The monster in our midst: Reckoning with the path between residential schools and foster care
Indigenous children are far more likely to be taken from their homes than others
WARNING: This story contains details some readers may find distressing.
They came to Confederation Building with a purpose, and a message — one that was hard to miss from the T-shirts they wore. Not typical attire for a meeting, but Thursday's announcement about an inquiry into why so many Innu children wind up in foster care, and what happens when they do.
"Every Child Matters," the back of the T-shirts said, just above the number 215. On the front of the shirts was a message: "To honor the children who survived Indian residential schools and to remember those who never made it home."
Former Innu Nation grand chief Anastasia Qupee was among those wearing those orange T-shirts — and is now one of three commissioners who will lead the long-awaited inquiry.
The colour orange has become a powerful symbol in Canada to remember the damage of the residential school system — a front-burner issue across the country, particularly since May, when a B.C. First Nation revealed that ground-penetrating radar had detected the remains of 215 children buried at a former school in Kamloops.
Four years after it was promised, the Newfoundland and Labrador government got rolling with the Innu children inquiry. Former premier Dwight Ball announced the plan for the inquiry after a series of specific tragedies that involved suicide, addictions and overdoses.
The new inquiry will not be directly studying residential schools, but there are obvious connections between that system and the foster-care system in which Indigenous children are far, far more likely to be taken from their parents than other children. Typically, almost a third of the N.L. children in care are from Labrador, even though Labrador represents only about six per cent of the population.
Alarmingly, most of the Labrador children in care are from Indigenous families. In a report earlier this week, Malone Mullin reported that 340 of the 970 N.L. children most recently counted in care were Indigenous.
Mary Ann Nui, deputy grand chief of the Innu Nation, said when she learned of the Kamloops discovery, she was overwhelmed with emotions, and spoke about a cycle of trauma that is deeply connected to the residential schools and continues today in the child custody system.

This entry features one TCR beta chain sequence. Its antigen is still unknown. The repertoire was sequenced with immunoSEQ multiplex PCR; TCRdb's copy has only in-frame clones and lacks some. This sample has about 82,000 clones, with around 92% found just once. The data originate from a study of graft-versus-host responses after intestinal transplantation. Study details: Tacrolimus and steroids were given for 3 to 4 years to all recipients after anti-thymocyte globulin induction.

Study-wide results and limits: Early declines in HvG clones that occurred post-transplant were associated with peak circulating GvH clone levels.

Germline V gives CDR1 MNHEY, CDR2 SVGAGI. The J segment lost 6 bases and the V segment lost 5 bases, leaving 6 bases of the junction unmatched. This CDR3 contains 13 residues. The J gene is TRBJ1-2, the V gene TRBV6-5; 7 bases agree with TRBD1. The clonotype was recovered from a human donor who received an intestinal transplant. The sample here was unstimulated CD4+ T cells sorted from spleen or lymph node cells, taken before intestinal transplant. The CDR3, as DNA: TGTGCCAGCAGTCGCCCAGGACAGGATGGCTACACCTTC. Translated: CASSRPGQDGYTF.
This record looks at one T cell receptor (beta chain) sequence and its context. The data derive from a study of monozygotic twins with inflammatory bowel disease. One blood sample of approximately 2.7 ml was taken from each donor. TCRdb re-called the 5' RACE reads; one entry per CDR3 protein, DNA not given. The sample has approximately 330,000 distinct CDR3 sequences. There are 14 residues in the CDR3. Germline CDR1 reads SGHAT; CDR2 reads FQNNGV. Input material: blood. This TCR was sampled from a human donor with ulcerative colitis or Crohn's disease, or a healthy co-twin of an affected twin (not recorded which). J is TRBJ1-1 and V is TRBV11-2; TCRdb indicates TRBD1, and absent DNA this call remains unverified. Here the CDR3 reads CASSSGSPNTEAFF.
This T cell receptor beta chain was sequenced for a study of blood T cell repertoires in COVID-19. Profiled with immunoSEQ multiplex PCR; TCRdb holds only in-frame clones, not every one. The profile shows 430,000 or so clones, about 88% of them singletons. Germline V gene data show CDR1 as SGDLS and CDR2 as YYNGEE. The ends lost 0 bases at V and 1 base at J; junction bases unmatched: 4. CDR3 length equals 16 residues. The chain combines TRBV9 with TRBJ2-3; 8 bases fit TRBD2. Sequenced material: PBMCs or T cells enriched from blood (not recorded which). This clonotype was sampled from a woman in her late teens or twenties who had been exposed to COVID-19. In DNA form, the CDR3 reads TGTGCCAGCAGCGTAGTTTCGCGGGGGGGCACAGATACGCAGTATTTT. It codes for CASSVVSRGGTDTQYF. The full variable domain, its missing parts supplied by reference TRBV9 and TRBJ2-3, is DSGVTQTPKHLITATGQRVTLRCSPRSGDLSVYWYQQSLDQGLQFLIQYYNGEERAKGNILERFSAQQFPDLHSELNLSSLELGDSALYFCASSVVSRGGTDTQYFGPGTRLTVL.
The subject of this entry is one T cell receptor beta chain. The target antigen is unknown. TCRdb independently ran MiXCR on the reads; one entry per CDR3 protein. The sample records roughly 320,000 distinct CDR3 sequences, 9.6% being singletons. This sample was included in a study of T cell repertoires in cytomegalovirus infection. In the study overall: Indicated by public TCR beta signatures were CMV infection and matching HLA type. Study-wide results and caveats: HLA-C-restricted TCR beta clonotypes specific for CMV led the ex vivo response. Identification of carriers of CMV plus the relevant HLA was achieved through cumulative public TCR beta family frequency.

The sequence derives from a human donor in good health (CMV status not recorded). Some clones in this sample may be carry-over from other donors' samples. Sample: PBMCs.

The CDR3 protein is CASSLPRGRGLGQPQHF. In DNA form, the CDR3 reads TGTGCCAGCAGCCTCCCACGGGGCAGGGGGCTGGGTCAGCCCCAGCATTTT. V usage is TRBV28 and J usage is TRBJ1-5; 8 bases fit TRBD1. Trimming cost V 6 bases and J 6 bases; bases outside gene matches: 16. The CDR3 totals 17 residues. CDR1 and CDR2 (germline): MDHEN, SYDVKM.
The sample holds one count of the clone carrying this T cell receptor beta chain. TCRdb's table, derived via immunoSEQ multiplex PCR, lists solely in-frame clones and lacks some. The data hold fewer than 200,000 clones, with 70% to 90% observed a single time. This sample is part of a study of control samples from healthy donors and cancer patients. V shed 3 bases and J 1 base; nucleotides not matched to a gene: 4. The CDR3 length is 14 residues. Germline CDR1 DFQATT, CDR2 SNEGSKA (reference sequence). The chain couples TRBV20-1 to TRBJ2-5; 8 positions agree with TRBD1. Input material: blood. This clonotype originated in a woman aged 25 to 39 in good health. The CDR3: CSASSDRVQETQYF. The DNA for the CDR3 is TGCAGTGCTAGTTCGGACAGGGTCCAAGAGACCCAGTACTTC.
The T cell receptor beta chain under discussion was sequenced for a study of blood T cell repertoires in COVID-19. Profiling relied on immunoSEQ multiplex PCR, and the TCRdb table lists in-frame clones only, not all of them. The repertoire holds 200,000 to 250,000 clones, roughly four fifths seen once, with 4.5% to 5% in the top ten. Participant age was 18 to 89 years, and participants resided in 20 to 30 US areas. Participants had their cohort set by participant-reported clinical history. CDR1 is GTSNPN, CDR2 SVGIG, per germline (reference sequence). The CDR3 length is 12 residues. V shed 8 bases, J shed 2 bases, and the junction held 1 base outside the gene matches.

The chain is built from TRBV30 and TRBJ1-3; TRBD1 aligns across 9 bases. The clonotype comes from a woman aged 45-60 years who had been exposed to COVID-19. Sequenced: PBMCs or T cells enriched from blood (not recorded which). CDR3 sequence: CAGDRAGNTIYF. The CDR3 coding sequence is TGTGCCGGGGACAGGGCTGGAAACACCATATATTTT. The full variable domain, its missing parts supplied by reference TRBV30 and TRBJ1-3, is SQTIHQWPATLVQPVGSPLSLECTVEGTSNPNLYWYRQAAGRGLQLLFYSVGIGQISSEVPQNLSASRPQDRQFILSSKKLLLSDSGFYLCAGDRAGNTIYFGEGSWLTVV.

WATCH | Mark Quinn reports on Thursday's announcement of commissions who will lead the inquiry into Innu children in care:
"When the 215 discovery was [announced], when I was informed by it, I quickly went out of my office to my granddaughters, and the four-year-old asked me, 'Why are you crying?' And they wiped my tears and I said, 'I just want to tell you I love you,'" Nui said.
Ball announced the inquiry in 2017 in the wake of a series of investigative stories that CBC News carried on why so many Indigenous children in Labrador are in care, and on the grim realities faced by families that get caught up in care.
A monster in the system
It's been six years since the Truth and Reconciliation Commission presented its final report.
Murray Sinclair, the commissioner of the report, has been speaking out repeatedly about persistent problems — including a child custody system that effectively took over from residential schools in "correcting" Indigenous families.
"The monster that was created in the residential schools moved into a new house," Sinclair said at a conference in Calgary in 2018.
"And that monster now lives in the child welfare system."
For reasons of mandate, the five residential schools in Newfoundland and Labrador were not included in the TRC report, as they were all operating before Confederation with Canada in 1949. A subsequent class-action lawsuit, though, was finally settled in 2016, after winding its way through the courts for the better part of a decade.